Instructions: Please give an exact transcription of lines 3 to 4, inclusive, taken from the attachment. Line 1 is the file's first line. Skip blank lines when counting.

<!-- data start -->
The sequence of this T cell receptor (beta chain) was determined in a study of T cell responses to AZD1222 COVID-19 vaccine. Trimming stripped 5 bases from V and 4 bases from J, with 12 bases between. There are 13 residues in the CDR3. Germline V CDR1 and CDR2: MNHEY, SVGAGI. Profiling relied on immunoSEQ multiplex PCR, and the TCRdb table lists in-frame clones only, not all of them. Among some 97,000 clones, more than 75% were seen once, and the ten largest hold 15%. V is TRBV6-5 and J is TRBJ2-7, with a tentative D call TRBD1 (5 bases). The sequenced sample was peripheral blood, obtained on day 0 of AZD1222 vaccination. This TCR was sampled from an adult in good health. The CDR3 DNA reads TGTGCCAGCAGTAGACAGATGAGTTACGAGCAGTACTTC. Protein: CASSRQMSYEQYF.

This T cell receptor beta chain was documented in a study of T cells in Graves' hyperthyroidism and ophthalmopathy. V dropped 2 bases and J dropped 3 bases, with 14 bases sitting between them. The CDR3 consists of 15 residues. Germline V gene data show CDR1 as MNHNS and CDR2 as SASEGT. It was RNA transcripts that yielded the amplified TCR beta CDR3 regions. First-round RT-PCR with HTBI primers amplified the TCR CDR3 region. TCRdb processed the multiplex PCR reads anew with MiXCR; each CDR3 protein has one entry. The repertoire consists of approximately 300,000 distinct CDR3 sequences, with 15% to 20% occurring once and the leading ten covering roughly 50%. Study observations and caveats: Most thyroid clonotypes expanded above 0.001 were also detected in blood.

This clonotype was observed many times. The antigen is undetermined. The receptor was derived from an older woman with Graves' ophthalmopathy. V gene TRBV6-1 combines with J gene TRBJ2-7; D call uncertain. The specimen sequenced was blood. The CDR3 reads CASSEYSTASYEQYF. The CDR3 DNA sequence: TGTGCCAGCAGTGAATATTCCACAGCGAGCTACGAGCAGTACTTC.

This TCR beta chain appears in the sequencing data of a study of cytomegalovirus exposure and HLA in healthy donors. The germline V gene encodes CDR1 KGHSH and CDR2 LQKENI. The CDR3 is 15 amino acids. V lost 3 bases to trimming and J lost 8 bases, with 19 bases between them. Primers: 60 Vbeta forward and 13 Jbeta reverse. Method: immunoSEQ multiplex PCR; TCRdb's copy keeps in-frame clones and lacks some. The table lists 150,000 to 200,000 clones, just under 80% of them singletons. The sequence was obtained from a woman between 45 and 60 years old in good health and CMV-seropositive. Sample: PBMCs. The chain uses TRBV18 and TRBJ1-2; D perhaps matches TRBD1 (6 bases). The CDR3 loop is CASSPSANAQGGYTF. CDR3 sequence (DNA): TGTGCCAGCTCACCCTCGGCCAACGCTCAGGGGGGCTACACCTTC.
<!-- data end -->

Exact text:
This clonotype was observed many times. The antigen is undetermined. The receptor was derived from an older woman with Graves' ophthalmopathy. V gene TRBV6-1 combines with J gene TRBJ2-7; D call uncertain. The specimen sequenced was blood. The CDR3 reads CASSEYSTASYEQYF. The CDR3 DNA sequence: TGTGCCAGCAGTGAATATTCCACAGCGAGCTACGAGCAGTACTTC.

This TCR beta chain appears in the sequencing data of a study of cytomegalovirus exposure and HLA in healthy donors. The germline V gene encodes CDR1 KGHSH and CDR2 LQKENI. The CDR3 is 15 amino acids. V lost 3 bases to trimming and J lost 8 bases, with 19 bases between them. Primers: 60 Vbeta forward and 13 Jbeta reverse. Method: immunoSEQ multiplex PCR; TCRdb's copy keeps in-frame clones and lacks some. The table lists 150,000 to 200,000 clones, just under 80% of them singletons. The sequence was obtained from a woman between 45 and 60 years old in good health and CMV-seropositive. Sample: PBMCs. The chain uses TRBV18 and TRBJ1-2; D perhaps matches TRBD1 (6 bases). The CDR3 loop is CASSPSANAQGGYTF. CDR3 sequence (DNA): TGTGCCAGCTCACCCTCGGCCAACGCTCAGGGGGGCTACACCTTC.